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A paradigm shift for the prevention and treatment of individual and global obesity

Authors Slyper AH

Received 16 August 2018

Accepted for publication 10 October 2018

Published 29 November 2018 Volume 2018:11 Pages 855—861

DOI https://doi.org/10.2147/DMSO.S183777

Checked for plagiarism Yes

Review by Single-blind

Peer reviewers approved by Dr Colin Mak

Peer reviewer comments 2

Editor who approved publication: Dr Juei-Tang Cheng


Video abstract presented by Arnold H Slyper.

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Arnold H Slyper

Clalit Health Organization, Jerusalem 9514622, Israel

Abstract: The prevalence of obesity and overweight has plateaued in developed countries, although at high levels, but in most parts of the world, it continues to increase. Current recommendations for preventing and treating obesity are based mainly on the notion that overeating results from hedonic eating as a result of unlimited access to palatable foods, particularly those high in sugar and fat, and that hedonic centers are able to “override” the body’s homeostatic mechanisms. This article proposes that the homeostatic mechanisms affecting appetite and satiety are more important in chronic overeating, and that sufficient evidence exists for adopting a new paradigm for controlling individual and global obesity based on controlling energy homeostasis via the enteroendocrine and gut microbiota systems. Many obese children and adolescents have chronic hunger, supporting the notion that they have a homeostatic rather than hedonic abnormality. The effectiveness of weight loss drugs and bariatric surgery suggests that the brain centers controlling energy homeostasis are able to override centers controlling hedonic drives. Energy homeostasis can also be influenced by nutrition, in particular, by avoiding sweetened drinks and consuming whole grains, vegetables, fruits and other foods that are high in dietary fiber, and thereby influence appetite and satiety. New recommendations are outlined for preventing and treating individual and global obesity based on a paradigm that targets appetite and satiety.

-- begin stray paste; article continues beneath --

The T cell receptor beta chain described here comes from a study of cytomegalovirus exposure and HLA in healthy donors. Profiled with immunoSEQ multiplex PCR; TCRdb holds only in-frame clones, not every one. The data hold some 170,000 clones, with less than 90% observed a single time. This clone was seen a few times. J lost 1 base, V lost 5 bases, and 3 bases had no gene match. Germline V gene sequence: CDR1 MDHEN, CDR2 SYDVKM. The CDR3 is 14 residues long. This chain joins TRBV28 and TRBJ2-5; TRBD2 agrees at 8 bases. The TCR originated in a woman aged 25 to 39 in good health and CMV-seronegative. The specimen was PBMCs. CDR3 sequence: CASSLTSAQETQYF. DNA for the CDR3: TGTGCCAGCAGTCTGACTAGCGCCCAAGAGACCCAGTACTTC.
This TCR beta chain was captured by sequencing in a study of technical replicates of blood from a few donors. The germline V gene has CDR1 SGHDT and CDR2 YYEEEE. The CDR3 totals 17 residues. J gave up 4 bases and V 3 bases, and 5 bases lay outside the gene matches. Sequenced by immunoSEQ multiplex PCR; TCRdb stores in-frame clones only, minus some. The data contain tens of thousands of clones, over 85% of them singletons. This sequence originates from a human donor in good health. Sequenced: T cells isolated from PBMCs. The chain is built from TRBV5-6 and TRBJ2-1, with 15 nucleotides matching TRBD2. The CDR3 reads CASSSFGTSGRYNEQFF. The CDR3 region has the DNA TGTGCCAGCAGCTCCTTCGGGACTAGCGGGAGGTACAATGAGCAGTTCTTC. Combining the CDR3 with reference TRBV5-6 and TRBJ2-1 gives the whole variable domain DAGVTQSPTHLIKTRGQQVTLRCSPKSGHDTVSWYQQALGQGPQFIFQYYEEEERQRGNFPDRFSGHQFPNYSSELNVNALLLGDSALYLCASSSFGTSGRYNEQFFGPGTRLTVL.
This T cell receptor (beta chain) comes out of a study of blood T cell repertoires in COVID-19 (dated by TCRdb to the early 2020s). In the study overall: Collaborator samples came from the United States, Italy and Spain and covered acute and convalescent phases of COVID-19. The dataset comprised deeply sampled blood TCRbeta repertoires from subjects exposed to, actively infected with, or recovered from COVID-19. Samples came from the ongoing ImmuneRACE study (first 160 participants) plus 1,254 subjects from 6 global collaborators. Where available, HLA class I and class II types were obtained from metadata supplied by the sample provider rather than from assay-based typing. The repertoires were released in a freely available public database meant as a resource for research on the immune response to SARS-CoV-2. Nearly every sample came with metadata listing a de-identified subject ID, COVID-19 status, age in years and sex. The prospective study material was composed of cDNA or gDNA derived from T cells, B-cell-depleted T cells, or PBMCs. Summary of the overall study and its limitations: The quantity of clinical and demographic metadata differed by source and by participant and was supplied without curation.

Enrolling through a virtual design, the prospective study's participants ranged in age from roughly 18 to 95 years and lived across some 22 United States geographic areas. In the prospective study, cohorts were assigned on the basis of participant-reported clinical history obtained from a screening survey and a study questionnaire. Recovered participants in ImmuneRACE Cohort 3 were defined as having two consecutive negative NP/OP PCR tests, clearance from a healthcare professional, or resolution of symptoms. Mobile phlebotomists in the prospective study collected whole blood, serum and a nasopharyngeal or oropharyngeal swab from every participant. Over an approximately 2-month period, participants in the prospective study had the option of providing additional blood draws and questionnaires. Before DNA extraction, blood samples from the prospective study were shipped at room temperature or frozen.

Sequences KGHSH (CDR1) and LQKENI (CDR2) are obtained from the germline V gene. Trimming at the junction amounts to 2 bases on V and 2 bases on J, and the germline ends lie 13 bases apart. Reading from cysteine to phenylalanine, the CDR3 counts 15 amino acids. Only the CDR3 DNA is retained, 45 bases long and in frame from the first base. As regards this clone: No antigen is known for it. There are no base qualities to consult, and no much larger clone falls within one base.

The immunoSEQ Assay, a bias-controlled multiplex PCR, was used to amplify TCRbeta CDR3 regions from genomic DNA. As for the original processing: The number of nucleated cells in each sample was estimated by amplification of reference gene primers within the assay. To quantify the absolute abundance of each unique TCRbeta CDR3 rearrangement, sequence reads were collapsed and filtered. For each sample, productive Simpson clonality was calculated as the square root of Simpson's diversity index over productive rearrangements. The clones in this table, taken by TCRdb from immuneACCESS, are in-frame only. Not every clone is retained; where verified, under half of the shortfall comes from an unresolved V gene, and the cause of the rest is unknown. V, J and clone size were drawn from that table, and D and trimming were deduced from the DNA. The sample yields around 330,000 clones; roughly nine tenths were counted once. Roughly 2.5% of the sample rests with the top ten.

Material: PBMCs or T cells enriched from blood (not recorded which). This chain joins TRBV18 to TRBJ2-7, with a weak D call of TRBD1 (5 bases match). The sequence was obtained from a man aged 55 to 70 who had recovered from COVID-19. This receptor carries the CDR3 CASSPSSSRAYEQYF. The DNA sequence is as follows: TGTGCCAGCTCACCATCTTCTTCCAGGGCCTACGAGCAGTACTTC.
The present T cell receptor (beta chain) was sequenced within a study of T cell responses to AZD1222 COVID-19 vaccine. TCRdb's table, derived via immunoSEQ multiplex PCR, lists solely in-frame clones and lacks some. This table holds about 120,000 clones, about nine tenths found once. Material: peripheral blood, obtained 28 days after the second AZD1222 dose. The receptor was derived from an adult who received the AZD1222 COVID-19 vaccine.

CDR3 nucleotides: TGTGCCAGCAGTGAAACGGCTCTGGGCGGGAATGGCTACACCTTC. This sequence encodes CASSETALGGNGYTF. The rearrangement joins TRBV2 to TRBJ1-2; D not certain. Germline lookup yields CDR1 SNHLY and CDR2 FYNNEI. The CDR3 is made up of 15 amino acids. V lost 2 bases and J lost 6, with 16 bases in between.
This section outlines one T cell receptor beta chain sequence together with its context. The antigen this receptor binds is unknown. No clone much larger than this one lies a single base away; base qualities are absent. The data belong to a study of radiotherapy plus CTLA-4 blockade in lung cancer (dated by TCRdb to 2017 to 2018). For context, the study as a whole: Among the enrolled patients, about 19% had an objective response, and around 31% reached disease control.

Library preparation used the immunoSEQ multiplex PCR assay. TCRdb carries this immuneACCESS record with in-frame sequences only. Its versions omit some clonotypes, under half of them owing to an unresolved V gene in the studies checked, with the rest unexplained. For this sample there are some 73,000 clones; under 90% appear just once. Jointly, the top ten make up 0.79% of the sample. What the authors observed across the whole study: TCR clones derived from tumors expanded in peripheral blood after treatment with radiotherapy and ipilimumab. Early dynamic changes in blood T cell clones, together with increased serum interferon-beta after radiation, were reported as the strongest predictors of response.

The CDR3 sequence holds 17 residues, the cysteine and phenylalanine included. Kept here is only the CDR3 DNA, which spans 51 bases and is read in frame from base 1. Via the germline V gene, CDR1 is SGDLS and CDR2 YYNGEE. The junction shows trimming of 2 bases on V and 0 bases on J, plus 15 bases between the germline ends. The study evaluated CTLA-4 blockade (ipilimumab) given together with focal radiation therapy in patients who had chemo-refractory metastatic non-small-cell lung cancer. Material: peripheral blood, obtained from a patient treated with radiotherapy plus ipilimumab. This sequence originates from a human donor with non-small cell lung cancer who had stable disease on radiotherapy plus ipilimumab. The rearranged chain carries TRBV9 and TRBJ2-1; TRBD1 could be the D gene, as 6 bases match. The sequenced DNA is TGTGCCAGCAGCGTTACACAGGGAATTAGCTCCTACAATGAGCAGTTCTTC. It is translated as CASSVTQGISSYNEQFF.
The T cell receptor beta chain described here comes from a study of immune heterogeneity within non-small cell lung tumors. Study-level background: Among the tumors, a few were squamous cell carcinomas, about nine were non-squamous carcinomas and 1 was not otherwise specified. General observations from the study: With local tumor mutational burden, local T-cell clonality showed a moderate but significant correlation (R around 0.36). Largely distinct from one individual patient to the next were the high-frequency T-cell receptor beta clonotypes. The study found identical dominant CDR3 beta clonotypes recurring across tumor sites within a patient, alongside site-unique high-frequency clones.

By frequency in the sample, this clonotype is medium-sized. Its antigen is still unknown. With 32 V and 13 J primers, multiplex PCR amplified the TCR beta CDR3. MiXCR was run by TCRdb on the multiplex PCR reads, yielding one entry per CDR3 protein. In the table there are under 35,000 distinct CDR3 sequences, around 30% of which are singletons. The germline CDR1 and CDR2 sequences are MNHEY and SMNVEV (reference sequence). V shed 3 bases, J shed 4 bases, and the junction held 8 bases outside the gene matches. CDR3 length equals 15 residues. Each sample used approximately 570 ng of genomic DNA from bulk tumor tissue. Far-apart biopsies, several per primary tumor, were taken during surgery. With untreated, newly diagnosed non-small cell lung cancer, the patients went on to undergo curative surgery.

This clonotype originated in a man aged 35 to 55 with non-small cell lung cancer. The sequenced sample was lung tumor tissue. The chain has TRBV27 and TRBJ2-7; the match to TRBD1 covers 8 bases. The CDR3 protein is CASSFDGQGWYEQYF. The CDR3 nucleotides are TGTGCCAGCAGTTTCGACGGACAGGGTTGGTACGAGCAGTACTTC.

Keywords: obesity, appetite, satiety, nutrition

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